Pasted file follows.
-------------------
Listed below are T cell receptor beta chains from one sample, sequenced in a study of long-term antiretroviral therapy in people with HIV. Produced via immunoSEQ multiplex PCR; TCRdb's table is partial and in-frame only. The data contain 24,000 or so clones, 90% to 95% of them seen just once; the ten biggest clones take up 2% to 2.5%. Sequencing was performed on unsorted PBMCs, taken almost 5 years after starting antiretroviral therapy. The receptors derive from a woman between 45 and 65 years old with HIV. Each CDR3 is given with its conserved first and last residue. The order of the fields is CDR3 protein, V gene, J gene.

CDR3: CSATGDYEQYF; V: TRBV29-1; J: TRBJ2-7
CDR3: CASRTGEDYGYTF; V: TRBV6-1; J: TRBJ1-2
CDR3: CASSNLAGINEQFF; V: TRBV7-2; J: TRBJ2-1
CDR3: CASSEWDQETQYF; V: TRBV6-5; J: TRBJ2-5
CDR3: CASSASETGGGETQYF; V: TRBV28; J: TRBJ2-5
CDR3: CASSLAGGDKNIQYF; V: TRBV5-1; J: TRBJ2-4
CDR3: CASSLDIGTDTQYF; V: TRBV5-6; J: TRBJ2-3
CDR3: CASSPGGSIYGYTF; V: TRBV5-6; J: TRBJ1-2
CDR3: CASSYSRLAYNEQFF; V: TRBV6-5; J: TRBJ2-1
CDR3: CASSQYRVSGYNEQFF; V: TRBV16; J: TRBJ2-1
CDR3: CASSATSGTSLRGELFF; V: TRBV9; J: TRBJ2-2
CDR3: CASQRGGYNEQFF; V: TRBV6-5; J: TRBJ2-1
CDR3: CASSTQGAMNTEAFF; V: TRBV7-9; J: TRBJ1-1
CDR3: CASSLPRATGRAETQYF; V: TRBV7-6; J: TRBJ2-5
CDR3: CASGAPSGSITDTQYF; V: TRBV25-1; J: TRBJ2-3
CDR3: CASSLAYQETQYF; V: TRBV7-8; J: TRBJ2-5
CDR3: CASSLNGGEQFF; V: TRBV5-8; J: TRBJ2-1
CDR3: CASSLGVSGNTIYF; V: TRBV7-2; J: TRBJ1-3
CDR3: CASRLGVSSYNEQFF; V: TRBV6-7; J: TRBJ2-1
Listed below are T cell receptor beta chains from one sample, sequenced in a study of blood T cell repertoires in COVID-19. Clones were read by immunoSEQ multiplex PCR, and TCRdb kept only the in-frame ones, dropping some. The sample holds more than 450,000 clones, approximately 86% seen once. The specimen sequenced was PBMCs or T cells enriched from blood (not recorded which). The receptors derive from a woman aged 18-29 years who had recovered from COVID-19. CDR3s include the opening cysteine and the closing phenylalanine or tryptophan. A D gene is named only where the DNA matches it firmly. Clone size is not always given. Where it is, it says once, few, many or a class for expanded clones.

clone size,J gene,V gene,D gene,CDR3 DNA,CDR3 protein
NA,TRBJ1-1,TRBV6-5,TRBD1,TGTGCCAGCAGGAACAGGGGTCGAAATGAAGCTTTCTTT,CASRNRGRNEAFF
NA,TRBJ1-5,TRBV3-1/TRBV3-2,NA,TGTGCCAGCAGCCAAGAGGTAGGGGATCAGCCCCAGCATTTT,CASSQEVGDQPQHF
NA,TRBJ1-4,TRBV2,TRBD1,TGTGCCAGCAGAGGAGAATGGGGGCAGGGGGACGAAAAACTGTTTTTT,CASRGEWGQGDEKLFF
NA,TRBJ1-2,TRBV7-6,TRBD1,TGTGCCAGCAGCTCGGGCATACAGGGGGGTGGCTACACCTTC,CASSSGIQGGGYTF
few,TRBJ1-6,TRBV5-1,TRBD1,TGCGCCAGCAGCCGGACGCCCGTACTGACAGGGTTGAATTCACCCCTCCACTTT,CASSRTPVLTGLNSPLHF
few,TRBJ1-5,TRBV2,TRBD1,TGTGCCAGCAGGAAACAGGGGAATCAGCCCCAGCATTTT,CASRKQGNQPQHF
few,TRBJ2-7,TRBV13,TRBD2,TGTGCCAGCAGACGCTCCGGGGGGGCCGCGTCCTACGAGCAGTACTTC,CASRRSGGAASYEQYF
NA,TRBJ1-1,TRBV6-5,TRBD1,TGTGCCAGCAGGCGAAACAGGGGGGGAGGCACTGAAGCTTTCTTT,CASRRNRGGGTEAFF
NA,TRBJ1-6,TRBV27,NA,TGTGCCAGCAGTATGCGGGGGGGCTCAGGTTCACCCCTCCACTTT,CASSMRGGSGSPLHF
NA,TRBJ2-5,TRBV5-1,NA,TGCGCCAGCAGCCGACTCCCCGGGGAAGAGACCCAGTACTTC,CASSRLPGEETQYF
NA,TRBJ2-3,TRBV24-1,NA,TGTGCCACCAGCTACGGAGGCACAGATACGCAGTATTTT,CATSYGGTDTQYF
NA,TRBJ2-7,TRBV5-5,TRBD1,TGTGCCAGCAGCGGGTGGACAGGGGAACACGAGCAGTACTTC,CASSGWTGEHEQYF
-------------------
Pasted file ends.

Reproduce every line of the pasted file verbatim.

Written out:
Listed below are T cell receptor beta chains from one sample, sequenced in a study of long-term antiretroviral therapy in people with HIV. Produced via immunoSEQ multiplex PCR; TCRdb's table is partial and in-frame only. The data contain 24,000 or so clones, 90% to 95% of them seen just once; the ten biggest clones take up 2% to 2.5%. Sequencing was performed on unsorted PBMCs, taken almost 5 years after starting antiretroviral therapy. The receptors derive from a woman between 45 and 65 years old with HIV. Each CDR3 is given with its conserved first and last residue. The order of the fields is CDR3 protein, V gene, J gene.

CDR3: CSATGDYEQYF; V: TRBV29-1; J: TRBJ2-7
CDR3: CASRTGEDYGYTF; V: TRBV6-1; J: TRBJ1-2
CDR3: CASSNLAGINEQFF; V: TRBV7-2; J: TRBJ2-1
CDR3: CASSEWDQETQYF; V: TRBV6-5; J: TRBJ2-5
CDR3: CASSASETGGGETQYF; V: TRBV28; J: TRBJ2-5
CDR3: CASSLAGGDKNIQYF; V: TRBV5-1; J: TRBJ2-4
CDR3: CASSLDIGTDTQYF; V: TRBV5-6; J: TRBJ2-3
CDR3: CASSPGGSIYGYTF; V: TRBV5-6; J: TRBJ1-2
CDR3: CASSYSRLAYNEQFF; V: TRBV6-5; J: TRBJ2-1
CDR3: CASSQYRVSGYNEQFF; V: TRBV16; J: TRBJ2-1
CDR3: CASSATSGTSLRGELFF; V: TRBV9; J: TRBJ2-2
CDR3: CASQRGGYNEQFF; V: TRBV6-5; J: TRBJ2-1
CDR3: CASSTQGAMNTEAFF; V: TRBV7-9; J: TRBJ1-1
CDR3: CASSLPRATGRAETQYF; V: TRBV7-6; J: TRBJ2-5
CDR3: CASGAPSGSITDTQYF; V: TRBV25-1; J: TRBJ2-3
CDR3: CASSLAYQETQYF; V: TRBV7-8; J: TRBJ2-5
CDR3: CASSLNGGEQFF; V: TRBV5-8; J: TRBJ2-1
CDR3: CASSLGVSGNTIYF; V: TRBV7-2; J: TRBJ1-3
CDR3: CASRLGVSSYNEQFF; V: TRBV6-7; J: TRBJ2-1
Listed below are T cell receptor beta chains from one sample, sequenced in a study of blood T cell repertoires in COVID-19. Clones were read by immunoSEQ multiplex PCR, and TCRdb kept only the in-frame ones, dropping some. The sample holds more than 450,000 clones, approximately 86% seen once. The specimen sequenced was PBMCs or T cells enriched from blood (not recorded which). The receptors derive from a woman aged 18-29 years who had recovered from COVID-19. CDR3s include the opening cysteine and the closing phenylalanine or tryptophan. A D gene is named only where the DNA matches it firmly. Clone size is not always given. Where it is, it says once, few, many or a class for expanded clones.

clone size,J gene,V gene,D gene,CDR3 DNA,CDR3 protein
NA,TRBJ1-1,TRBV6-5,TRBD1,TGTGCCAGCAGGAACAGGGGTCGAAATGAAGCTTTCTTT,CASRNRGRNEAFF
NA,TRBJ1-5,TRBV3-1/TRBV3-2,NA,TGTGCCAGCAGCCAAGAGGTAGGGGATCAGCCCCAGCATTTT,CASSQEVGDQPQHF
NA,TRBJ1-4,TRBV2,TRBD1,TGTGCCAGCAGAGGAGAATGGGGGCAGGGGGACGAAAAACTGTTTTTT,CASRGEWGQGDEKLFF
NA,TRBJ1-2,TRBV7-6,TRBD1,TGTGCCAGCAGCTCGGGCATACAGGGGGGTGGCTACACCTTC,CASSSGIQGGGYTF
few,TRBJ1-6,TRBV5-1,TRBD1,TGCGCCAGCAGCCGGACGCCCGTACTGACAGGGTTGAATTCACCCCTCCACTTT,CASSRTPVLTGLNSPLHF
few,TRBJ1-5,TRBV2,TRBD1,TGTGCCAGCAGGAAACAGGGGAATCAGCCCCAGCATTTT,CASRKQGNQPQHF
few,TRBJ2-7,TRBV13,TRBD2,TGTGCCAGCAGACGCTCCGGGGGGGCCGCGTCCTACGAGCAGTACTTC,CASRRSGGAASYEQYF
NA,TRBJ1-1,TRBV6-5,TRBD1,TGTGCCAGCAGGCGAAACAGGGGGGGAGGCACTGAAGCTTTCTTT,CASRRNRGGGTEAFF
NA,TRBJ1-6,TRBV27,NA,TGTGCCAGCAGTATGCGGGGGGGCTCAGGTTCACCCCTCCACTTT,CASSMRGGSGSPLHF
NA,TRBJ2-5,TRBV5-1,NA,TGCGCCAGCAGCCGACTCCCCGGGGAAGAGACCCAGTACTTC,CASSRLPGEETQYF
NA,TRBJ2-3,TRBV24-1,NA,TGTGCCACCAGCTACGGAGGCACAGATACGCAGTATTTT,CATSYGGTDTQYF
NA,TRBJ2-7,TRBV5-5,TRBD1,TGTGCCAGCAGCGGGTGGACAGGGGAACACGAGCAGTACTTC,CASSGWTGEHEQYF